12. A cycle as claimed in claim 1 incorporating a manually operable electric switch controlling energisation of the said motor.
13. A cycle as claimed in claim 1 wherein said manually operable switch is resiliently biased to a condition in which the motor is not energised so that the rider of the cycle must hold the switch against its resilient bias to maintain the motor energised.
14. A cycle as claimed in claim 12 wherein said manually operable switch has a rotatable operating member.
15. A cycle as claimed in claim 12 wherein said manually operable switch is supported by the handlebars of the frame of the cycle.
16. A cycle as claimed in claim 12 wherein said manually operable switch has an operating member which is moved to operate the switch by the rider gripping the handlebars of the cycle.
17. A cycle as claimed in claim 1 wherein the ground engaging wheel includes a hub gear mechanism of the kind which requires the input member thereof not be subject to driving force during gear change operations, and the manually operable gear associated with the hub gear mechanism includes switch means operable automatically during gear change operations to de-engerise the motor.
18. A cycle as claimed in claim 1 including further switch means operable by the application of driving force by the rider of the cycle to permit energisation of the motor so that the cycle cannot be propelled by the motor alone.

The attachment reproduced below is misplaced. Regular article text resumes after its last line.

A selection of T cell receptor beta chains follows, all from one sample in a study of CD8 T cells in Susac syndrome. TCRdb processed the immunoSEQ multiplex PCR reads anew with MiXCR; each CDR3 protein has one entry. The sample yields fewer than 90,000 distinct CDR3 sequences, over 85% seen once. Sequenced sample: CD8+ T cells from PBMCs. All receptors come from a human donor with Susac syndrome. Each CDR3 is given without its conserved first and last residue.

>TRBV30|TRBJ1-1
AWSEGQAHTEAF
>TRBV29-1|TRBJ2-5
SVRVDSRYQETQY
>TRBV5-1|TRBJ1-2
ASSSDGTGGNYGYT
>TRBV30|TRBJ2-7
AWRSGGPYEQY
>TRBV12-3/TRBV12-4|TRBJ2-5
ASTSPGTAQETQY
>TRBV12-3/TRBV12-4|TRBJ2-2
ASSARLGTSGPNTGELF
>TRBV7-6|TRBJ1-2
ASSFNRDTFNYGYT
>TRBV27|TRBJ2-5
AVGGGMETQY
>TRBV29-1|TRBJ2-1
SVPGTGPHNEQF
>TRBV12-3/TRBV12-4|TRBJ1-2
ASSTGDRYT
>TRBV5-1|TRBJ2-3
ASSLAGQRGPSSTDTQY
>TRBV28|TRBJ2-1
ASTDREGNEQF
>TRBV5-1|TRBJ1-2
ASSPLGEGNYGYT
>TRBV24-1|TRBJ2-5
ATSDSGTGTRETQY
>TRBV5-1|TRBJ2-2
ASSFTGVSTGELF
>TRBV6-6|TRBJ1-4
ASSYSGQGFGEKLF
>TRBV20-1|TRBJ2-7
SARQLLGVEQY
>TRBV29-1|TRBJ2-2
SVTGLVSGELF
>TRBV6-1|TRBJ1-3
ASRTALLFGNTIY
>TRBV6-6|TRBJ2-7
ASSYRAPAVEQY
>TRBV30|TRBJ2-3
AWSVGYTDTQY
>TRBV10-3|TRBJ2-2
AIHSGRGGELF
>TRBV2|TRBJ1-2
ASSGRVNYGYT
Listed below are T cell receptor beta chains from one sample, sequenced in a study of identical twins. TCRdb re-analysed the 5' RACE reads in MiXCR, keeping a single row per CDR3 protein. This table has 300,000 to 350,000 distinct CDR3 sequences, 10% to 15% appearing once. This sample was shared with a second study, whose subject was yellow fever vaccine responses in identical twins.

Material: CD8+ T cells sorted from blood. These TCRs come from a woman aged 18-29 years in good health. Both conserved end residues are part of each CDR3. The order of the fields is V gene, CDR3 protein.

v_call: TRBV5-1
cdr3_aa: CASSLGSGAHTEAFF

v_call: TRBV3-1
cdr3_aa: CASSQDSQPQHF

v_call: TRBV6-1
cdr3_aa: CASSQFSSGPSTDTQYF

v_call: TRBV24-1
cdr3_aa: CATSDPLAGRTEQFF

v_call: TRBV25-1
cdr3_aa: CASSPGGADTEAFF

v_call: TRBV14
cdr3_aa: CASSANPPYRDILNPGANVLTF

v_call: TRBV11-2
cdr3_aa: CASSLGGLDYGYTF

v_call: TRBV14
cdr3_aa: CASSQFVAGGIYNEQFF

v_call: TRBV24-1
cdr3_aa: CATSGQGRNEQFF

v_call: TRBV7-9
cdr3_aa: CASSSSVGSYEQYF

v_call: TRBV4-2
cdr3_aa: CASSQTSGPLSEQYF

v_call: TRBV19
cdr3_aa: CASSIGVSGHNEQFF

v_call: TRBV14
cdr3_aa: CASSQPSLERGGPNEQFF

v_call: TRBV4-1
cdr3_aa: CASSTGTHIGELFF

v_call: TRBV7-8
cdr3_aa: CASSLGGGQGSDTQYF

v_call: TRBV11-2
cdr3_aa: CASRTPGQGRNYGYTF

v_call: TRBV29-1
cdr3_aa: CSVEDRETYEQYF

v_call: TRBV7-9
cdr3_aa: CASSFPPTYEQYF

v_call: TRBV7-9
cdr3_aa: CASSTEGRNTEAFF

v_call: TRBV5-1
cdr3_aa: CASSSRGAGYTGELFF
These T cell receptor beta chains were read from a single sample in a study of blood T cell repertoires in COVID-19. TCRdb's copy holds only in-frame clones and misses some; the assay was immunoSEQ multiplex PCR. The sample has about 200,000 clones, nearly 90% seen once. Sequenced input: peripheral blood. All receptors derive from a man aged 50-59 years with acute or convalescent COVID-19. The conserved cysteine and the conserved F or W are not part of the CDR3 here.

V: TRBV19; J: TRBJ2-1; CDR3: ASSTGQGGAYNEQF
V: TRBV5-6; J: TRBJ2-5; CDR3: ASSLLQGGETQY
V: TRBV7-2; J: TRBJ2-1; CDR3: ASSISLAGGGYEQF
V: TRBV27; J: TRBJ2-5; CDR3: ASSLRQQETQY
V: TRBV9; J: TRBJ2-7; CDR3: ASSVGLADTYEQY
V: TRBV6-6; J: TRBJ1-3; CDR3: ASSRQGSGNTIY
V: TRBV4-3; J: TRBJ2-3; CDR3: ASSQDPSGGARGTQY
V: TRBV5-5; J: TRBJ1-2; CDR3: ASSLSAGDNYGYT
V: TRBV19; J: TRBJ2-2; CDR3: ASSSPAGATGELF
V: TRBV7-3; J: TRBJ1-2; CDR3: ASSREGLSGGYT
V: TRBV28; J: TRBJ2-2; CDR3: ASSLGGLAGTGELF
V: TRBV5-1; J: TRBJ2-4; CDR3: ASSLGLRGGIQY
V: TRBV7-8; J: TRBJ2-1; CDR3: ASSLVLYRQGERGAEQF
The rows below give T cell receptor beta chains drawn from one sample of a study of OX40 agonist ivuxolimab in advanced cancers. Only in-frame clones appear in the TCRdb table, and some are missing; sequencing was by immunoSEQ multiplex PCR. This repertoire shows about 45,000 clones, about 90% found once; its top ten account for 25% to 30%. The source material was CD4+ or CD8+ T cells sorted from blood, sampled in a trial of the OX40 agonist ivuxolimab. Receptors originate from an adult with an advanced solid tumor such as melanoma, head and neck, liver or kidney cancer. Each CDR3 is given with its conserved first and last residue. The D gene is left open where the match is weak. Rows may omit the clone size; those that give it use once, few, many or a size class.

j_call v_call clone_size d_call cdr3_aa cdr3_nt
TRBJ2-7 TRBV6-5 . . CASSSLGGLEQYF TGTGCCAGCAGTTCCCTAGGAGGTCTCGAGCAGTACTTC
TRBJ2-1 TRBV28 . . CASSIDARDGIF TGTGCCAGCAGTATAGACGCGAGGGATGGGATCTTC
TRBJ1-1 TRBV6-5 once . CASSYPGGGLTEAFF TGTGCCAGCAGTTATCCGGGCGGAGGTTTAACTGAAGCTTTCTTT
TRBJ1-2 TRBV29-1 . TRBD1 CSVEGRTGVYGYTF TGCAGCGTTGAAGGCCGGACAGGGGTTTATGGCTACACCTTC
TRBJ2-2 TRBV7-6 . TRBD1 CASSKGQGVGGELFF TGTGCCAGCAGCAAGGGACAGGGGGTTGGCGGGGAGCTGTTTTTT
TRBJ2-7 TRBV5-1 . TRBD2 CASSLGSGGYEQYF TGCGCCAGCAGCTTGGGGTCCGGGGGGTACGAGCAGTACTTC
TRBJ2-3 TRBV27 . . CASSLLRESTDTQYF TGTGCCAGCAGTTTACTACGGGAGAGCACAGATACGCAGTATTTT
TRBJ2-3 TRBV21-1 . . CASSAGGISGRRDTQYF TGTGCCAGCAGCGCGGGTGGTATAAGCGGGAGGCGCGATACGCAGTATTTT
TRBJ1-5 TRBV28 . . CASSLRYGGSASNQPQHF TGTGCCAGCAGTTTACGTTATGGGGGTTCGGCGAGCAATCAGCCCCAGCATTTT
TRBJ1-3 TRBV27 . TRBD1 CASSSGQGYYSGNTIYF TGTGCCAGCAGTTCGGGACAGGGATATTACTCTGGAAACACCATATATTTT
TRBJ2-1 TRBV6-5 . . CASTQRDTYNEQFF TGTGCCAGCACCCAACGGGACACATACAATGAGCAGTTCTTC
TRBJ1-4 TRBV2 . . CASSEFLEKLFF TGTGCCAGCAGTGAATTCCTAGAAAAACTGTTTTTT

Description

This invention relates to an electrically assisted cycle, particularly but not exclusively a pedal bicycle.

An electrically assisted cycle according to the invention includes a frame, a ground engaging wheel, means rotatably mounting the ground engaging wheel on the frame, a rotatable drive member, means rotatably mounting the drive member on the frame, means whereby a rider of the cycle can rotate said rotatable drive member relative to the frame, an endless non-extensible flexible member coupling the drive member and the wheel whereby rotation of the drive member propels the cycle, an electric motor, means mounting the electric motor on the frame, a battery support including a box-like member secured to or incorporated in the frame, the box-like member being open at one face and receiving therein an electric storage battery, the battery support further including a releasable retaining member carried by the box-like member to retain the battery therein in use, said electric motor having an output member coupled to said ground engaging wheel whereby the motor can propel the cycle, means electrically connecting said electric storage battery to said electric motor, said means incorporating a first electrical switch whereby the electrical circuit between the motor and the battery can be made and broken, and, a key operated mechanism incorporating first locking means associated with said battery retaining member whereby said retaining member can be locked in said operative position so that the appropriate key is required to release the retaining member to remove the battery, and said key operated mechanism further including a latch bolt arranged to lock a movable part of the cycle against movement so as to inhibit unauthorised use of the cycle, said latch bolt being movable by operation of the appropriate key in said key operated mechansim.